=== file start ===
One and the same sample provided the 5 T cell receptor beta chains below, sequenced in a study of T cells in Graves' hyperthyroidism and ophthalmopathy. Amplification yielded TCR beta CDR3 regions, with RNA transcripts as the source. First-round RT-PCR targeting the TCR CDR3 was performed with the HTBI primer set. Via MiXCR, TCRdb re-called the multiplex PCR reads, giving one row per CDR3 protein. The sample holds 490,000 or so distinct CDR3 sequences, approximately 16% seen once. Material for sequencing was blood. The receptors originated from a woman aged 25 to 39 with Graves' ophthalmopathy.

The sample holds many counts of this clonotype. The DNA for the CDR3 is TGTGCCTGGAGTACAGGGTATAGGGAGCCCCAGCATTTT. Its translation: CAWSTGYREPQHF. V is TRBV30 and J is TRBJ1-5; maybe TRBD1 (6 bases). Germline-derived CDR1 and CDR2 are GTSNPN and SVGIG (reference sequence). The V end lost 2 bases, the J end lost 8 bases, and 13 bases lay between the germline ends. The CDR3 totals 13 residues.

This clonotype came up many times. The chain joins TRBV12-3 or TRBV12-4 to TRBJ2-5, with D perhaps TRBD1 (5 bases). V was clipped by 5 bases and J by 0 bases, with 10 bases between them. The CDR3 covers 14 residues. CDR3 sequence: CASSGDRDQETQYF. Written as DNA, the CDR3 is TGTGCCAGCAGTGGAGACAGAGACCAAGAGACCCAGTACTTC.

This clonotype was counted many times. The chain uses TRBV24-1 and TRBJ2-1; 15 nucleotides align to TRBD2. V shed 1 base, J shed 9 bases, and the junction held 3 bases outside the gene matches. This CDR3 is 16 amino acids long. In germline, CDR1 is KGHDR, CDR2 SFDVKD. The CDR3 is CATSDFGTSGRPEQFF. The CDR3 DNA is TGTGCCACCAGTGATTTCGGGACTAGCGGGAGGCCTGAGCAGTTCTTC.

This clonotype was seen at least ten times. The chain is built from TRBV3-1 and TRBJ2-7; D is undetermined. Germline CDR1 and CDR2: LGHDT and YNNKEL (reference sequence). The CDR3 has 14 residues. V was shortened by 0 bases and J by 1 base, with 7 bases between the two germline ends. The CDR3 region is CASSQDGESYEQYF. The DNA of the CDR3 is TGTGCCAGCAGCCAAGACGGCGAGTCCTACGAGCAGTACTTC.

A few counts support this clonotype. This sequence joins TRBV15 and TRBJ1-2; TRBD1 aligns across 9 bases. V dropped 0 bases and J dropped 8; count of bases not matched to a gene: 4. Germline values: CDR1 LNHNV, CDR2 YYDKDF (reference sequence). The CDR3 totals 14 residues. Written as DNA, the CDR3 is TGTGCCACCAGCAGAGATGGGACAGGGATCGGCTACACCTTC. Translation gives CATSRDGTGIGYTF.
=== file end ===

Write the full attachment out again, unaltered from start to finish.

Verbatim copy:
One and the same sample provided the 5 T cell receptor beta chains below, sequenced in a study of T cells in Graves' hyperthyroidism and ophthalmopathy. Amplification yielded TCR beta CDR3 regions, with RNA transcripts as the source. First-round RT-PCR targeting the TCR CDR3 was performed with the HTBI primer set. Via MiXCR, TCRdb re-called the multiplex PCR reads, giving one row per CDR3 protein. The sample holds 490,000 or so distinct CDR3 sequences, approximately 16% seen once. Material for sequencing was blood. The receptors originated from a woman aged 25 to 39 with Graves' ophthalmopathy.

The sample holds many counts of this clonotype. The DNA for the CDR3 is TGTGCCTGGAGTACAGGGTATAGGGAGCCCCAGCATTTT. Its translation: CAWSTGYREPQHF. V is TRBV30 and J is TRBJ1-5; maybe TRBD1 (6 bases). Germline-derived CDR1 and CDR2 are GTSNPN and SVGIG (reference sequence). The V end lost 2 bases, the J end lost 8 bases, and 13 bases lay between the germline ends. The CDR3 totals 13 residues.

This clonotype came up many times. The chain joins TRBV12-3 or TRBV12-4 to TRBJ2-5, with D perhaps TRBD1 (5 bases). V was clipped by 5 bases and J by 0 bases, with 10 bases between them. The CDR3 covers 14 residues. CDR3 sequence: CASSGDRDQETQYF. Written as DNA, the CDR3 is TGTGCCAGCAGTGGAGACAGAGACCAAGAGACCCAGTACTTC.

This clonotype was counted many times. The chain uses TRBV24-1 and TRBJ2-1; 15 nucleotides align to TRBD2. V shed 1 base, J shed 9 bases, and the junction held 3 bases outside the gene matches. This CDR3 is 16 amino acids long. In germline, CDR1 is KGHDR, CDR2 SFDVKD. The CDR3 is CATSDFGTSGRPEQFF. The CDR3 DNA is TGTGCCACCAGTGATTTCGGGACTAGCGGGAGGCCTGAGCAGTTCTTC.

This clonotype was seen at least ten times. The chain is built from TRBV3-1 and TRBJ2-7; D is undetermined. Germline CDR1 and CDR2: LGHDT and YNNKEL (reference sequence). The CDR3 has 14 residues. V was shortened by 0 bases and J by 1 base, with 7 bases between the two germline ends. The CDR3 region is CASSQDGESYEQYF. The DNA of the CDR3 is TGTGCCAGCAGCCAAGACGGCGAGTCCTACGAGCAGTACTTC.

A few counts support this clonotype. This sequence joins TRBV15 and TRBJ1-2; TRBD1 aligns across 9 bases. V dropped 0 bases and J dropped 8; count of bases not matched to a gene: 4. Germline values: CDR1 LNHNV, CDR2 YYDKDF (reference sequence). The CDR3 totals 14 residues. Written as DNA, the CDR3 is TGTGCCACCAGCAGAGATGGGACAGGGATCGGCTACACCTTC. Translation gives CATSRDGTGIGYTF.